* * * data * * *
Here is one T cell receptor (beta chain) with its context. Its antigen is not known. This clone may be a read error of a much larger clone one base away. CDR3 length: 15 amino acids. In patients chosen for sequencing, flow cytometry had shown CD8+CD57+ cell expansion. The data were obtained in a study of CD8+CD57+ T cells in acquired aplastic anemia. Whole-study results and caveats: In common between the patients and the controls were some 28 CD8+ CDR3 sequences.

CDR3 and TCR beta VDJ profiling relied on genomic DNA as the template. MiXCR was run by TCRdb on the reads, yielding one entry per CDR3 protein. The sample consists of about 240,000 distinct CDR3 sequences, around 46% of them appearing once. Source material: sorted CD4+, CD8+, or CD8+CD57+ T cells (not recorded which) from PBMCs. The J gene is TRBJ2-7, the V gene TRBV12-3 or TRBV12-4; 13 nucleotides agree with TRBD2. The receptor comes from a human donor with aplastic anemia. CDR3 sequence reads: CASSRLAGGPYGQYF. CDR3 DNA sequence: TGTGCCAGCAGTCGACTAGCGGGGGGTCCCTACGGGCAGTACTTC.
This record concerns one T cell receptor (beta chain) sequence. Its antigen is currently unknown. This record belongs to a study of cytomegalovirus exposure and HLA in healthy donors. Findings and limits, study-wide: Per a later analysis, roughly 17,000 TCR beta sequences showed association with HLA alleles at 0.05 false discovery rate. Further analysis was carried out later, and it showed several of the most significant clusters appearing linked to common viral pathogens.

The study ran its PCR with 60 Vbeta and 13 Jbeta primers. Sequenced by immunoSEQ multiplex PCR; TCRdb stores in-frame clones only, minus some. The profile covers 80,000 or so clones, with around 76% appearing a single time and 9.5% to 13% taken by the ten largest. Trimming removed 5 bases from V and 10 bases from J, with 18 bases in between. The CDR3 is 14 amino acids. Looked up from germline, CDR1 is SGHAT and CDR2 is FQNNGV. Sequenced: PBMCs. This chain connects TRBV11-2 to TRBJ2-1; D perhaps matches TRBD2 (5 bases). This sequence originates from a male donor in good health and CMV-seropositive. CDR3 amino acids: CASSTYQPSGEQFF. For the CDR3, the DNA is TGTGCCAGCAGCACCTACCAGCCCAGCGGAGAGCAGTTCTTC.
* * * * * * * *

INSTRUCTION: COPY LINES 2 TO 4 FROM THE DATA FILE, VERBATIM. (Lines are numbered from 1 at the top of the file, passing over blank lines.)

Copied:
CDR3 and TCR beta VDJ profiling relied on genomic DNA as the template. MiXCR was run by TCRdb on the reads, yielding one entry per CDR3 protein. The sample consists of about 240,000 distinct CDR3 sequences, around 46% of them appearing once. Source material: sorted CD4+, CD8+, or CD8+CD57+ T cells (not recorded which) from PBMCs. The J gene is TRBJ2-7, the V gene TRBV12-3 or TRBV12-4; 13 nucleotides agree with TRBD2. The receptor comes from a human donor with aplastic anemia. CDR3 sequence reads: CASSRLAGGPYGQYF. CDR3 DNA sequence: TGTGCCAGCAGTCGACTAGCGGGGGGTCCCTACGGGCAGTACTTC.
This record concerns one T cell receptor (beta chain) sequence. Its antigen is currently unknown. This record belongs to a study of cytomegalovirus exposure and HLA in healthy donors. Findings and limits, study-wide: Per a later analysis, roughly 17,000 TCR beta sequences showed association with HLA alleles at 0.05 false discovery rate. Further analysis was carried out later, and it showed several of the most significant clusters appearing linked to common viral pathogens.

The study ran its PCR with 60 Vbeta and 13 Jbeta primers. Sequenced by immunoSEQ multiplex PCR; TCRdb stores in-frame clones only, minus some. The profile covers 80,000 or so clones, with around 76% appearing a single time and 9.5% to 13% taken by the ten largest. Trimming removed 5 bases from V and 10 bases from J, with 18 bases in between. The CDR3 is 14 amino acids. Looked up from germline, CDR1 is SGHAT and CDR2 is FQNNGV. Sequenced: PBMCs. This chain connects TRBV11-2 to TRBJ2-1; D perhaps matches TRBD2 (5 bases). This sequence originates from a male donor in good health and CMV-seropositive. CDR3 amino acids: CASSTYQPSGEQFF. For the CDR3, the DNA is TGTGCCAGCAGCACCTACCAGCCCAGCGGAGAGCAGTTCTTC.